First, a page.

Iran’s supreme leader rejects nuclear weapons allegations

June 3rd, 2008 - 5:42 pm ICT by IANS  

Tehran, June 3 (DPA) Iran’s Supreme Leader Ayatollah Ali Khamenei said Tuesday the country’s nuclear work would continue but he rejected allegations that Iran is pursuing a secret nuclear weapons programme. “We will continue our work to eventually gain full nuclear technology, whether the West likes it or not,” the Ayatollah said in a speech at a ceremony in the Ayatollah Khomeini mausoleum in southern Tehran.

Speaking on the occasion of the 19th anniversary of the death of Ayatollah Ruhollah Khomeini, the founder of the Islamic republic, Khamenei rejected allegations by the United Nations nuclear watchdog, the International Atomic Energy Agency (IAEA), on Iranian nuclear weapons-related work in the past.

“Iran has several times announced that we are not after nuclear weapons and just pursue a peaceful programme. This (allegations) is simply a lie,” said the Ayatollah, who as successor to Ayatollah Khomeini, constitutionally has the final say on all state matters.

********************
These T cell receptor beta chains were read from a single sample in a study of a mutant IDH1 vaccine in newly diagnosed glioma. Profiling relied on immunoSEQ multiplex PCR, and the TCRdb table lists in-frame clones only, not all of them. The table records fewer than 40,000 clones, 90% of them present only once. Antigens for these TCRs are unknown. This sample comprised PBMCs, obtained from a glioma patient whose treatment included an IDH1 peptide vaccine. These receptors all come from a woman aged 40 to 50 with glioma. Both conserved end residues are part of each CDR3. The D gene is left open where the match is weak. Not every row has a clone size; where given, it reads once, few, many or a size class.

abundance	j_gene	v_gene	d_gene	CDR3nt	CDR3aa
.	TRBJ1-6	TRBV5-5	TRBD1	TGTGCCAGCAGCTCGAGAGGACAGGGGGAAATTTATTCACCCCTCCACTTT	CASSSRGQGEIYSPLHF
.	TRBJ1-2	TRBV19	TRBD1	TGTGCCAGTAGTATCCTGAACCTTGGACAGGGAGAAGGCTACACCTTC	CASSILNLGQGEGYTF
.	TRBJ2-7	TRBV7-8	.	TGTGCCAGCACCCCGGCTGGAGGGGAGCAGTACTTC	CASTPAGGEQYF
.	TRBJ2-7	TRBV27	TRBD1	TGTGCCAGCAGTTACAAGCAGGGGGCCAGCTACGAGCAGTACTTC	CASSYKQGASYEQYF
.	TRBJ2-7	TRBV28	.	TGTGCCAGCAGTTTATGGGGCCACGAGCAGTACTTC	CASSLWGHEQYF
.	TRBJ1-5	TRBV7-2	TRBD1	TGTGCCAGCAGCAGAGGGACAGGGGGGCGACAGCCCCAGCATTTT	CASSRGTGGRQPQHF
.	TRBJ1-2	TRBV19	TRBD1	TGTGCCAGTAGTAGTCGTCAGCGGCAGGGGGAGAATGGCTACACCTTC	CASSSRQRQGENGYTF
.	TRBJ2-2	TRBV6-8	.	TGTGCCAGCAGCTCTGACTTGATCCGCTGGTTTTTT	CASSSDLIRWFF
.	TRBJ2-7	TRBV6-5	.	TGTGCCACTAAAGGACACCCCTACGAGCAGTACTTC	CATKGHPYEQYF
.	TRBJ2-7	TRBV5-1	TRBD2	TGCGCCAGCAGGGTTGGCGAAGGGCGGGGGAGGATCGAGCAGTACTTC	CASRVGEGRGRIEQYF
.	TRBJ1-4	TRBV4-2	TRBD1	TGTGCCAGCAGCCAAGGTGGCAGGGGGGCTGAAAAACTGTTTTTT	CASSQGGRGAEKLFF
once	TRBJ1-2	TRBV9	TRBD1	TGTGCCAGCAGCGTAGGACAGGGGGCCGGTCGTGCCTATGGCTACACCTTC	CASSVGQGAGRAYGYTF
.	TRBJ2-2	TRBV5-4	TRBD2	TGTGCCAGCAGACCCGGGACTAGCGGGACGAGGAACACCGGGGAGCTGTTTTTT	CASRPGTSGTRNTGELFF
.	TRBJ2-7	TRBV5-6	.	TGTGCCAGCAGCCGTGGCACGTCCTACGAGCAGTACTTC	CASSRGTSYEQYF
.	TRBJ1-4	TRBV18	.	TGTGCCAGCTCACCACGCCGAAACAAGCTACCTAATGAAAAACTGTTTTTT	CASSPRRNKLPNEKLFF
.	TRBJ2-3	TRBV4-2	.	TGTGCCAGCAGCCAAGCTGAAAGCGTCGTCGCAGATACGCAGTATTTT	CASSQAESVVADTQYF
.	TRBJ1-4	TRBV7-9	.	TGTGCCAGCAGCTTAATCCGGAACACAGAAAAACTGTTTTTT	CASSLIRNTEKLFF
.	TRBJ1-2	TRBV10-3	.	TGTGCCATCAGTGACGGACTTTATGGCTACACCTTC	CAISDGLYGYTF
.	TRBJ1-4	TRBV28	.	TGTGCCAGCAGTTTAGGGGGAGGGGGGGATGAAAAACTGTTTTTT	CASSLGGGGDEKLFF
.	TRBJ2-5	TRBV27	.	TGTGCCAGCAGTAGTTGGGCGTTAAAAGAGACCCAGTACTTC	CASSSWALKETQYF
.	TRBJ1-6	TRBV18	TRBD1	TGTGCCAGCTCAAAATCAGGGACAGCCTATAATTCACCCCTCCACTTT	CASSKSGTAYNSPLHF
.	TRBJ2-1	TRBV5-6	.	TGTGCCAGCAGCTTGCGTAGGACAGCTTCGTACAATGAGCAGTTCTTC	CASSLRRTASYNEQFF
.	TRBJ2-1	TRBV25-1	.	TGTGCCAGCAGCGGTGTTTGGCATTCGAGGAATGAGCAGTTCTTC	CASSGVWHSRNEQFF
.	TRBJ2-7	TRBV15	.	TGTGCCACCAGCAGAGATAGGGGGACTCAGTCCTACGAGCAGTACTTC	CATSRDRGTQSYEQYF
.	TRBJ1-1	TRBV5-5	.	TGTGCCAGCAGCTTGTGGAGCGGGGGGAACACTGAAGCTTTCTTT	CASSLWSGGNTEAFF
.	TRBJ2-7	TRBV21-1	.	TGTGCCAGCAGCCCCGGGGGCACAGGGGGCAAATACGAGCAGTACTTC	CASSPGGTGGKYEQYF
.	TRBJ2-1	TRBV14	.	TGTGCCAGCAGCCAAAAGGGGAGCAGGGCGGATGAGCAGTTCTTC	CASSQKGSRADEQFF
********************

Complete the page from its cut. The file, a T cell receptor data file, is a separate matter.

IAEA chief Mohamed ElBaradei said Monday it was “regrettable” that the IAEA has not made the progress his organization had hoped for in clarifying indications that Tehran’s nuclear programme had a military dimension.

“Pursuing a nuclear weapons programme would be both against our Islamic principles and against any kind of rationality as nuclear weapons never made any country really powerful,” Khamenei said.

He accused the United States of coming up with such allegations as US statesmen could not frankly voice their opposition to Iran’s international rights to pursue a civil nuclear programme just like any other signatory of the Nuclear Non-Proliferation Treaty.

The IAEA’s doubts over Iran’s alleged nuclear weapons-related work have caused anger in Iran and parliament speaker Ali Larijani even indicated that Tehran might revise cooperation with the UN body.

Iranian President Mahmoud Ahmadinejad, however, Monday said that Iran would continue its cooperation with the IAEA for the time being despite the doubts.

European Union foreign policy chief Javier Solana is to deliver soon an upgraded incentive package to the Iranian Foreign Ministry as another effort by the West to persuade Iran to suspend its uranium enrichment programme.

Although the Islamic state has said that no incentives could make it stop its uranium enrichment process, Tehran still wants to evaluate the latest package by the UN veto powers plus Germany.

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